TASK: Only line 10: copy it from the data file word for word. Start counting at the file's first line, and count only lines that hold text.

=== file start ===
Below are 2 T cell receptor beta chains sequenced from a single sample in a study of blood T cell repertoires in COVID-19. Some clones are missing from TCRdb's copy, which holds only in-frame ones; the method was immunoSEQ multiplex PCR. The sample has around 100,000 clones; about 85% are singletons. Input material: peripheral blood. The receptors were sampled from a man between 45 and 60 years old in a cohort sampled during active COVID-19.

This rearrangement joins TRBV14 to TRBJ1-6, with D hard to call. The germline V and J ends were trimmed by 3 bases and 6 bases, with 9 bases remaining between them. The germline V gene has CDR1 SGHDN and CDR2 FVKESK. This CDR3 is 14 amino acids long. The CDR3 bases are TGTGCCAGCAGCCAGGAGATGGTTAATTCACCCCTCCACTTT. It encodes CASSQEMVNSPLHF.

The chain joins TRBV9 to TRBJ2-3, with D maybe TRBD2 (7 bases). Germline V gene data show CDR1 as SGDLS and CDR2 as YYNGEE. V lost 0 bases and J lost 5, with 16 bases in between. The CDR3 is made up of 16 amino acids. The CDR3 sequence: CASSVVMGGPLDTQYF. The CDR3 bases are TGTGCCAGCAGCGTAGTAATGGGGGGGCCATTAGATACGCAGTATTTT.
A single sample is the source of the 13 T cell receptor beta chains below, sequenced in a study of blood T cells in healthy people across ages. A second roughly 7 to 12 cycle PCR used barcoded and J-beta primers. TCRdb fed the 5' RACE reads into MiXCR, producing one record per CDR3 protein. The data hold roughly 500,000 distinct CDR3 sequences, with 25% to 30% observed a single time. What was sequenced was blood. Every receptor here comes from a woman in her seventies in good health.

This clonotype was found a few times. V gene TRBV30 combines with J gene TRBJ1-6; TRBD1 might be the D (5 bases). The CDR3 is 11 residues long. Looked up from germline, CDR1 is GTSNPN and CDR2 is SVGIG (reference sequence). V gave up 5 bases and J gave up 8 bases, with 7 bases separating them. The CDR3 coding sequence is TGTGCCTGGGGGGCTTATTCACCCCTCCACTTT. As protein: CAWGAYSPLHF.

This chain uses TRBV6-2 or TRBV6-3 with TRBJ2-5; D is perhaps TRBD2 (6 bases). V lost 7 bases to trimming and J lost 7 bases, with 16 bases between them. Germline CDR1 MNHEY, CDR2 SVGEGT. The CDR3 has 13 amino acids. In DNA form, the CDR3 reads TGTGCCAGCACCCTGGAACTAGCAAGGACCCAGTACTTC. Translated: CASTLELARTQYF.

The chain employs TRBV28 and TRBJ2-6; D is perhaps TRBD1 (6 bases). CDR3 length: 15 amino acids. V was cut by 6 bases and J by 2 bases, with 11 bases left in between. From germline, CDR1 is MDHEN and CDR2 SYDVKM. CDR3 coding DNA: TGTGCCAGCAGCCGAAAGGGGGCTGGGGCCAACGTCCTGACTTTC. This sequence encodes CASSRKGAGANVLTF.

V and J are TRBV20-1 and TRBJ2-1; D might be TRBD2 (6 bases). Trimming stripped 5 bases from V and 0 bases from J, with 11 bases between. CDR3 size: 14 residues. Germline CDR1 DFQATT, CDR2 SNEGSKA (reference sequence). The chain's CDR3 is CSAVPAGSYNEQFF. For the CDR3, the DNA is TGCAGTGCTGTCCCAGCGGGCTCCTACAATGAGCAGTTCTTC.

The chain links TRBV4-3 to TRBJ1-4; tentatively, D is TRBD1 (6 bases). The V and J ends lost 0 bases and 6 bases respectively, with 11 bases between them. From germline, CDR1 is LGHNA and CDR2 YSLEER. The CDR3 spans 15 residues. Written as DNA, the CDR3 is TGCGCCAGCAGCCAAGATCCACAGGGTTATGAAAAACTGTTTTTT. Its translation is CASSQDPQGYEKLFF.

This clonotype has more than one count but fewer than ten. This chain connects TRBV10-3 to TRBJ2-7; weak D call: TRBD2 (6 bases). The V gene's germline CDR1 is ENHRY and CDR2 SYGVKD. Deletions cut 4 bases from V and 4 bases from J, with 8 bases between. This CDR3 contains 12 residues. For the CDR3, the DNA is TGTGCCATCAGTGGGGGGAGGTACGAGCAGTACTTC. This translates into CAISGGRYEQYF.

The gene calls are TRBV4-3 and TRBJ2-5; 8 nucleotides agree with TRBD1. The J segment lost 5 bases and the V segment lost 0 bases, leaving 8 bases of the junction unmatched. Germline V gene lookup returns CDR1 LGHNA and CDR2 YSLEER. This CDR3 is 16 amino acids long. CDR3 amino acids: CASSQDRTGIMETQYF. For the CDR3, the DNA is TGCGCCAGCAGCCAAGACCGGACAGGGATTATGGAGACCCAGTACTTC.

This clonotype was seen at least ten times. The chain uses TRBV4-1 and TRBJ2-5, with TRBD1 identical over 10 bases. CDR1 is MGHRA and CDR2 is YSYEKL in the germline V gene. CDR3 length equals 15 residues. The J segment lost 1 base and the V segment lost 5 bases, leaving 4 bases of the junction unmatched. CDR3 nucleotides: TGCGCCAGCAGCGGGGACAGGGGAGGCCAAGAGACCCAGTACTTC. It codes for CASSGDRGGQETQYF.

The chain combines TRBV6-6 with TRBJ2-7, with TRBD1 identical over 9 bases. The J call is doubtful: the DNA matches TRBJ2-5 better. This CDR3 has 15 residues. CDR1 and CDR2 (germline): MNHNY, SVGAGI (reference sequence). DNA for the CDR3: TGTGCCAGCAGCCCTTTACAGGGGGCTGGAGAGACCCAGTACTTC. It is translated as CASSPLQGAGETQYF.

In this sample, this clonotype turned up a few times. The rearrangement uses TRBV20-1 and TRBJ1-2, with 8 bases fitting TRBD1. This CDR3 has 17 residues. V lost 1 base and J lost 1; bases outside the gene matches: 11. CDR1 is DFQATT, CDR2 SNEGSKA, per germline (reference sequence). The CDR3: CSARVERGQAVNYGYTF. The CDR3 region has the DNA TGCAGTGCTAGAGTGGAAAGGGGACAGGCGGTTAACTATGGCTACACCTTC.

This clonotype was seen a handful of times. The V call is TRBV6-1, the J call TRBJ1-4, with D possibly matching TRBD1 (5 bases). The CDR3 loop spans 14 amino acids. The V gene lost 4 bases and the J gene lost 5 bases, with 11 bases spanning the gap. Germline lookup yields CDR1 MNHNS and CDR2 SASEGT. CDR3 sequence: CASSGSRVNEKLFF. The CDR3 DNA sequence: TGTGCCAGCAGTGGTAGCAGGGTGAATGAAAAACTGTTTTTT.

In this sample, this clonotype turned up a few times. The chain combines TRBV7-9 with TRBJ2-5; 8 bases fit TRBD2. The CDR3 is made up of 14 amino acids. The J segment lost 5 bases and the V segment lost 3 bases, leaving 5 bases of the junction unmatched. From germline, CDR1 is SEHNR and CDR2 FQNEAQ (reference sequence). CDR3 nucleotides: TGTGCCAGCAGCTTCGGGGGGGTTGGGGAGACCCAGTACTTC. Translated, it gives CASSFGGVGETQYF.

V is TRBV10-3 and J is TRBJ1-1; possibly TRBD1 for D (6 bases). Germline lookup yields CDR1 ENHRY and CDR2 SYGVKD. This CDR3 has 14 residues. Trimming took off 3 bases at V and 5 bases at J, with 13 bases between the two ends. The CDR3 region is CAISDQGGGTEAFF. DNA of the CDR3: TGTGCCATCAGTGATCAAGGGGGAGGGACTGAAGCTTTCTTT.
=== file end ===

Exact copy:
This clonotype has more than one count but fewer than ten. This chain connects TRBV10-3 to TRBJ2-7; weak D call: TRBD2 (6 bases). The V gene's germline CDR1 is ENHRY and CDR2 SYGVKD. Deletions cut 4 bases from V and 4 bases from J, with 8 bases between. This CDR3 contains 12 residues. For the CDR3, the DNA is TGTGCCATCAGTGGGGGGAGGTACGAGCAGTACTTC. This translates into CAISGGRYEQYF.